President Donald Trump and Chinese President Xi Jinping will likely not meet before a critical trade deadline, dampening hopes of a deal to end a nearly yearlong tariff dispute between the United States and China.
During a Thursday gathering in the Oval Office, Trump was asked about the prospects of a meeting before March 1, when the White House is expected to raise tariffs from 10 percent to 25 percent on $200 billion worth of Chinese imports.
When asked by reporters if face-to-face talks with Xi would happen in the next month or so, Trump said, “Not yet. Maybe. Probably too soon.”
The president’s comments reinforce those already made by administration officials, who said it was unlikely that the two world leaders would meet within the month. Last week, Trump insisted that a sit-down with Xi was necessary for hammering out a deal between Washington and Beijing.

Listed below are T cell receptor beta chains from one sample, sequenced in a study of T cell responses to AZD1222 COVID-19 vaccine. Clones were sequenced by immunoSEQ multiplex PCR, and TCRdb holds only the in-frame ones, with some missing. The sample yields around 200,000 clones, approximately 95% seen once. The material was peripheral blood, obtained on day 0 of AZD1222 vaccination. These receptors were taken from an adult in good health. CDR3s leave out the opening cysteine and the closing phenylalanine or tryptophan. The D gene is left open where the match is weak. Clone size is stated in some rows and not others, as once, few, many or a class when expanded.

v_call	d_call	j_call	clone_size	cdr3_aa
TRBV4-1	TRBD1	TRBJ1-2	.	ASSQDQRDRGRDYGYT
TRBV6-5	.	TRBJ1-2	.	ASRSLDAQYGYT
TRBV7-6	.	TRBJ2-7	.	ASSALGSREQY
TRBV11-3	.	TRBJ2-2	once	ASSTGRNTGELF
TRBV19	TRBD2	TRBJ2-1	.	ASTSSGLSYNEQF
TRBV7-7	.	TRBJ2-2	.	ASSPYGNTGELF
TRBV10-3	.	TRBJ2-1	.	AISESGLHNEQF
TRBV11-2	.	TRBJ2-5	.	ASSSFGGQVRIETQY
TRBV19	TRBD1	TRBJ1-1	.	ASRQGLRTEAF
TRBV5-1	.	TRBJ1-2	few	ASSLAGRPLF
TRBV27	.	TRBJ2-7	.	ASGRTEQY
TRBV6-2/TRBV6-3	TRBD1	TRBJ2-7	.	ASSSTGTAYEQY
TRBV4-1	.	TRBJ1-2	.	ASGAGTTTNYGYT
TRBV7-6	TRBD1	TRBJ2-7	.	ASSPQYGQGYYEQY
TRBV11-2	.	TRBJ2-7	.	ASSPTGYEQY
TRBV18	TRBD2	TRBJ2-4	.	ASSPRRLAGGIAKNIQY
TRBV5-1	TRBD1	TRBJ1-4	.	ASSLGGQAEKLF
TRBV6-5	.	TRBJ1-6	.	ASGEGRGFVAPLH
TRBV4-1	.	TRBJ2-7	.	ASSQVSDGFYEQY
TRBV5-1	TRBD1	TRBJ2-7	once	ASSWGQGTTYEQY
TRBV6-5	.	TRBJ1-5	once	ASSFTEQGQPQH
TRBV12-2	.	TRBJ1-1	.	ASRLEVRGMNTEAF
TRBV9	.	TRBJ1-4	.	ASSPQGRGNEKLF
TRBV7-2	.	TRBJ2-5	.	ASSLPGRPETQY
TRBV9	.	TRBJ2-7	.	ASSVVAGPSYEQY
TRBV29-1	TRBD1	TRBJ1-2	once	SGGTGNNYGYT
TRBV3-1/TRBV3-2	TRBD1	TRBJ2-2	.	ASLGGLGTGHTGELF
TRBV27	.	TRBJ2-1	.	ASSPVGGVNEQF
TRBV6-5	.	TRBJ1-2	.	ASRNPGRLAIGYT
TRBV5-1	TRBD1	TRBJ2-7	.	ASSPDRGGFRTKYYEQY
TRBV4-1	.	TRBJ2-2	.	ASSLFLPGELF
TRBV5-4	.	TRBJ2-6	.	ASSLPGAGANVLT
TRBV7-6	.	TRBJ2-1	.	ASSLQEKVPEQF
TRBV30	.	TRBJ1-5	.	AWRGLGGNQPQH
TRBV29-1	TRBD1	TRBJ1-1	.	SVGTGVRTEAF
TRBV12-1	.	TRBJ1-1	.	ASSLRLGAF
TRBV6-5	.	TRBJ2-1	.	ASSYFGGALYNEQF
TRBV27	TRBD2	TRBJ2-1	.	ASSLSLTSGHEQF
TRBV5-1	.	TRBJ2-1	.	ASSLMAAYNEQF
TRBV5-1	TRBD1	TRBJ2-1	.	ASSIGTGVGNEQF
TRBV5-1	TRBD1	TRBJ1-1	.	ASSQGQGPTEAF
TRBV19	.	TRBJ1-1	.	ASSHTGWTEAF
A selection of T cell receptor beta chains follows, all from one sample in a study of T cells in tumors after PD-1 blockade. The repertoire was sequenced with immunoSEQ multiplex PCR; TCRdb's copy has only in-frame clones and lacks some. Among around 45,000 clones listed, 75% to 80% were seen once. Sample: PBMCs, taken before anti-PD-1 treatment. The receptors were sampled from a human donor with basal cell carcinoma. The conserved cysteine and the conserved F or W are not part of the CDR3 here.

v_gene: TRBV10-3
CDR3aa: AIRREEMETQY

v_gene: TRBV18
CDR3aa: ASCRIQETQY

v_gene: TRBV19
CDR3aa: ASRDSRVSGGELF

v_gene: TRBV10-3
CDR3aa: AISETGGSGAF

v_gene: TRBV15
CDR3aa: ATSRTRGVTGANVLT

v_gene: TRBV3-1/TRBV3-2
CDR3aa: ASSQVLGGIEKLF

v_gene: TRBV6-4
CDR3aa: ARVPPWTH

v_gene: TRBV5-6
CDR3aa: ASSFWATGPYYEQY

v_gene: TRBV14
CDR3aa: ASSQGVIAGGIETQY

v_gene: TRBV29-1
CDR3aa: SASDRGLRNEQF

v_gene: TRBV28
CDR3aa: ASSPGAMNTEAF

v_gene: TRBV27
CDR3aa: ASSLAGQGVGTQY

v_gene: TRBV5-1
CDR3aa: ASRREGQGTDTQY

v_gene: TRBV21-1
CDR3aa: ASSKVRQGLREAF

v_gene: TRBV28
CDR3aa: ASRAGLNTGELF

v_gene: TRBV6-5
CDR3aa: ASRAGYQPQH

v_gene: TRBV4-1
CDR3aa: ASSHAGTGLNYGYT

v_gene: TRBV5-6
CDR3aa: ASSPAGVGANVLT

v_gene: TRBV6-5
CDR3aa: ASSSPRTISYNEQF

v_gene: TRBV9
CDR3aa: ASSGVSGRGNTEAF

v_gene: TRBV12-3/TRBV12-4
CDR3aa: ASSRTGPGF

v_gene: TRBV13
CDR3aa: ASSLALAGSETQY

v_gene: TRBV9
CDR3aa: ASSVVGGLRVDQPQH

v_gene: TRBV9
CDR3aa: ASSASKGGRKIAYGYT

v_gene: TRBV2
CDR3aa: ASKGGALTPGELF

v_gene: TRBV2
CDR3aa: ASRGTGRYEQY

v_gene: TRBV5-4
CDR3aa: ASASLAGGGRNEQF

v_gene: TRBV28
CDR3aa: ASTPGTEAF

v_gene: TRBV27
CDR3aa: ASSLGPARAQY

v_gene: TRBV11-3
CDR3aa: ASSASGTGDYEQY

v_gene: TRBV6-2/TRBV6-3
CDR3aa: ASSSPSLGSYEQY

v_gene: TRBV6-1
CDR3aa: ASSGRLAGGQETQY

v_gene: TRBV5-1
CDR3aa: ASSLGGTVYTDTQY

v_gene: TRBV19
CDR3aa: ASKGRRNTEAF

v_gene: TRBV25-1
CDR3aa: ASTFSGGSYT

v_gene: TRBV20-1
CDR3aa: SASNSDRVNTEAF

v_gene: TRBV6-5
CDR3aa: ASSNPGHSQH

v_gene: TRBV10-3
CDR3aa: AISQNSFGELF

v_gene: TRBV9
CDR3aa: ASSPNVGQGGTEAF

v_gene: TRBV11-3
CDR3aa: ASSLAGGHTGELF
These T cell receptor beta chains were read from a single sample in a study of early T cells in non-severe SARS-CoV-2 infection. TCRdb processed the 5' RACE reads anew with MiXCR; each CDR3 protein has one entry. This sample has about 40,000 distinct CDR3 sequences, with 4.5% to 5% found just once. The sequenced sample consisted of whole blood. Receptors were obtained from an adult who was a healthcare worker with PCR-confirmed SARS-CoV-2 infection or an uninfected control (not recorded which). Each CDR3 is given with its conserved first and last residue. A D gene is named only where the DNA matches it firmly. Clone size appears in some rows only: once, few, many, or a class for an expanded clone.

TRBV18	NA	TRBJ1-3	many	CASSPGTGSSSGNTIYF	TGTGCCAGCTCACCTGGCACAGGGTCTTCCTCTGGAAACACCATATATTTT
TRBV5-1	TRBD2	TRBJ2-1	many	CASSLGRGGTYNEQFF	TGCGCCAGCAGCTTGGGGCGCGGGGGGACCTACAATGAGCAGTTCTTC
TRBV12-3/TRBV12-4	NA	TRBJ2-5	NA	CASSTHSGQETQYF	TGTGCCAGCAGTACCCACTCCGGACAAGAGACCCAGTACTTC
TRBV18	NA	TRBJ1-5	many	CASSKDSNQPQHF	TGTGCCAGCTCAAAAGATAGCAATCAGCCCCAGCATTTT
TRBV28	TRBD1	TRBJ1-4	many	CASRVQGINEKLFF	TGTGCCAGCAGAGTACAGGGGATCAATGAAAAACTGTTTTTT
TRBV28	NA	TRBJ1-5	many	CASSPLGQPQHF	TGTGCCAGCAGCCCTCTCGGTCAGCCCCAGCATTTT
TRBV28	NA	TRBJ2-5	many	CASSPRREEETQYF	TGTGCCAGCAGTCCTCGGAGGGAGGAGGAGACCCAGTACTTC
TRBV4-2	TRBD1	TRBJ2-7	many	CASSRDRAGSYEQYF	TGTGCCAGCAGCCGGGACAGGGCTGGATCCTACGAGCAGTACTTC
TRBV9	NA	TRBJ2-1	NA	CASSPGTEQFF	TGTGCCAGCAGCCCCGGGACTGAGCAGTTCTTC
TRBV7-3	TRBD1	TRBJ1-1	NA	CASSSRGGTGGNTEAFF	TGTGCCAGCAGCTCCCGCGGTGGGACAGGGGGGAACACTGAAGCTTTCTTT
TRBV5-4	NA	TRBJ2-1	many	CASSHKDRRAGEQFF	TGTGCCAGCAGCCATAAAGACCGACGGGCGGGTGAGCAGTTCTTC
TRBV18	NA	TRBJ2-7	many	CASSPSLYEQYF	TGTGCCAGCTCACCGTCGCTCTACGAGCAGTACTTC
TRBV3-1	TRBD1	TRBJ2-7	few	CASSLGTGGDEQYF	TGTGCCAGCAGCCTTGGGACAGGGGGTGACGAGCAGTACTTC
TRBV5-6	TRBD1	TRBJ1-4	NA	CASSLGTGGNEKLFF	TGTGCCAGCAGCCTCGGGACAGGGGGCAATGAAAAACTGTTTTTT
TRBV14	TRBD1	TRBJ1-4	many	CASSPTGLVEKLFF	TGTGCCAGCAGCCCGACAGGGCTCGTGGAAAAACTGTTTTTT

“Meetings are going well, with good intent and spirit on both sides,” he wrote on Twitter. “No final deal will be made until my friend President Xi, and I, meet in the near future to discuss and agree on some of the long standing and more difficult points…. China’s representatives and I are trying to do a complete deal, leaving NOTHING unresolved on the table.”
White House economic advisor Larry Kudlow didn’t rule out the possibility of Trump and Xi’s meeting at a later date.
“At some point, the two presidents will meet — that is what Mr. Trump has been saying,” Kudlow told reporters. “But that is off in the distance still at the moment.”
The U.S. has already imposed levies on $250 billion in Chinese goods, with China also slapping duties on $110 billion in U.S. products. A 90-day financial truce was agreed upon by Trump and Xi following a formal dinner at the G20 summit in Buenos Aires, Argentina.
Next week, Treasury Secretary Steven Mnuchin and U.S. Trade Rep. Robert Lighthizer are scheduled to meet with Chinese delegates in Beijing to further discuss China’s intellectual property practices.
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